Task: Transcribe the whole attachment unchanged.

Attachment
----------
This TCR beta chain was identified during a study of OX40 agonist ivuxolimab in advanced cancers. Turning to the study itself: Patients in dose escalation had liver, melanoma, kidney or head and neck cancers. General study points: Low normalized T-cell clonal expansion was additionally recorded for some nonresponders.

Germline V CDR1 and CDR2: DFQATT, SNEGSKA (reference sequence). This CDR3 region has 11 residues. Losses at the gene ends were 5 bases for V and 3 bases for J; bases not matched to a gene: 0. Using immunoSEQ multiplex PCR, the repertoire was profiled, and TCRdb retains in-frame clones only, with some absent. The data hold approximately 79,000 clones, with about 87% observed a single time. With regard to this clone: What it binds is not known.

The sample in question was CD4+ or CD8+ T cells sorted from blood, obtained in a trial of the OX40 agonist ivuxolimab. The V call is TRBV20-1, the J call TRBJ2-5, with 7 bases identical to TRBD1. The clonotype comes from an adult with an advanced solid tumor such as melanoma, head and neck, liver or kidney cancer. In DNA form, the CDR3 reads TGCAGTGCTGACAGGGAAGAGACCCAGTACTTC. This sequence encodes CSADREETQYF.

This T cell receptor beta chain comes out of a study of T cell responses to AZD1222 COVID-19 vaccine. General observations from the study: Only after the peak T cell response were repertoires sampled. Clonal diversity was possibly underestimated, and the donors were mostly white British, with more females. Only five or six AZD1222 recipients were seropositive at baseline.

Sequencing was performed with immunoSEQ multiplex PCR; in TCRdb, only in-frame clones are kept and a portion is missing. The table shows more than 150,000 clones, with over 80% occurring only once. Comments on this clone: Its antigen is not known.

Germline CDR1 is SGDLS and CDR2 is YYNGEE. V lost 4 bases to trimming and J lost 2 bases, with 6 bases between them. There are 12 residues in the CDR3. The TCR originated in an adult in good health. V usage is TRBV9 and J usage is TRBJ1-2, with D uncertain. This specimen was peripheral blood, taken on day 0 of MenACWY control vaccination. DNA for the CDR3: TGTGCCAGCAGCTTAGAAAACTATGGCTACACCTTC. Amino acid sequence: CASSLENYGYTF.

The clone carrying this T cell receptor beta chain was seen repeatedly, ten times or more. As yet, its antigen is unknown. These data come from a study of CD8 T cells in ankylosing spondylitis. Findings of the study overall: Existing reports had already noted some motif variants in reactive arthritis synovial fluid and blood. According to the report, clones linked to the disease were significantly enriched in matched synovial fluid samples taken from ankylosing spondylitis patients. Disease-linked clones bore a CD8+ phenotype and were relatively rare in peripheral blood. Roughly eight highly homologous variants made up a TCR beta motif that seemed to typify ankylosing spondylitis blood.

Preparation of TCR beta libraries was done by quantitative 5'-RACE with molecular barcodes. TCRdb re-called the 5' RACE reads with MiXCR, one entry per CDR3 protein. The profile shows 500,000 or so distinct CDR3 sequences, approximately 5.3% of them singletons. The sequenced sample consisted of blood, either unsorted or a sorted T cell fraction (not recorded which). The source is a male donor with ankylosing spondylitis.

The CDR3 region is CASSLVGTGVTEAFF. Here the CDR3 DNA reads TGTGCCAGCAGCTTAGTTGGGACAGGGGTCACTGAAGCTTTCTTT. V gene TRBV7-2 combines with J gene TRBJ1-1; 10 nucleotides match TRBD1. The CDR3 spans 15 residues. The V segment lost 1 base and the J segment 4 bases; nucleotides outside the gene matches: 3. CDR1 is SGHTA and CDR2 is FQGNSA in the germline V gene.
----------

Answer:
This TCR beta chain was identified during a study of OX40 agonist ivuxolimab in advanced cancers. Turning to the study itself: Patients in dose escalation had liver, melanoma, kidney or head and neck cancers. General study points: Low normalized T-cell clonal expansion was additionally recorded for some nonresponders.

Germline V CDR1 and CDR2: DFQATT, SNEGSKA (reference sequence). This CDR3 region has 11 residues. Losses at the gene ends were 5 bases for V and 3 bases for J; bases not matched to a gene: 0. Using immunoSEQ multiplex PCR, the repertoire was profiled, and TCRdb retains in-frame clones only, with some absent. The data hold approximately 79,000 clones, with about 87% observed a single time. With regard to this clone: What it binds is not known.

The sample in question was CD4+ or CD8+ T cells sorted from blood, obtained in a trial of the OX40 agonist ivuxolimab. The V call is TRBV20-1, the J call TRBJ2-5, with 7 bases identical to TRBD1. The clonotype comes from an adult with an advanced solid tumor such as melanoma, head and neck, liver or kidney cancer. In DNA form, the CDR3 reads TGCAGTGCTGACAGGGAAGAGACCCAGTACTTC. This sequence encodes CSADREETQYF.

This T cell receptor beta chain comes out of a study of T cell responses to AZD1222 COVID-19 vaccine. General observations from the study: Only after the peak T cell response were repertoires sampled. Clonal diversity was possibly underestimated, and the donors were mostly white British, with more females. Only five or six AZD1222 recipients were seropositive at baseline.

Sequencing was performed with immunoSEQ multiplex PCR; in TCRdb, only in-frame clones are kept and a portion is missing. The table shows more than 150,000 clones, with over 80% occurring only once. Comments on this clone: Its antigen is not known.

Germline CDR1 is SGDLS and CDR2 is YYNGEE. V lost 4 bases to trimming and J lost 2 bases, with 6 bases between them. There are 12 residues in the CDR3. The TCR originated in an adult in good health. V usage is TRBV9 and J usage is TRBJ1-2, with D uncertain. This specimen was peripheral blood, taken on day 0 of MenACWY control vaccination. DNA for the CDR3: TGTGCCAGCAGCTTAGAAAACTATGGCTACACCTTC. Amino acid sequence: CASSLENYGYTF.

The clone carrying this T cell receptor beta chain was seen repeatedly, ten times or more. As yet, its antigen is unknown. These data come from a study of CD8 T cells in ankylosing spondylitis. Findings of the study overall: Existing reports had already noted some motif variants in reactive arthritis synovial fluid and blood. According to the report, clones linked to the disease were significantly enriched in matched synovial fluid samples taken from ankylosing spondylitis patients. Disease-linked clones bore a CD8+ phenotype and were relatively rare in peripheral blood. Roughly eight highly homologous variants made up a TCR beta motif that seemed to typify ankylosing spondylitis blood.

Preparation of TCR beta libraries was done by quantitative 5'-RACE with molecular barcodes. TCRdb re-called the 5' RACE reads with MiXCR, one entry per CDR3 protein. The profile shows 500,000 or so distinct CDR3 sequences, approximately 5.3% of them singletons. The sequenced sample consisted of blood, either unsorted or a sorted T cell fraction (not recorded which). The source is a male donor with ankylosing spondylitis.

The CDR3 region is CASSLVGTGVTEAFF. Here the CDR3 DNA reads TGTGCCAGCAGCTTAGTTGGGACAGGGGTCACTGAAGCTTTCTTT. V gene TRBV7-2 combines with J gene TRBJ1-1; 10 nucleotides match TRBD1. The CDR3 spans 15 residues. The V segment lost 1 base and the J segment 4 bases; nucleotides outside the gene matches: 3. CDR1 is SGHTA and CDR2 is FQGNSA in the germline V gene.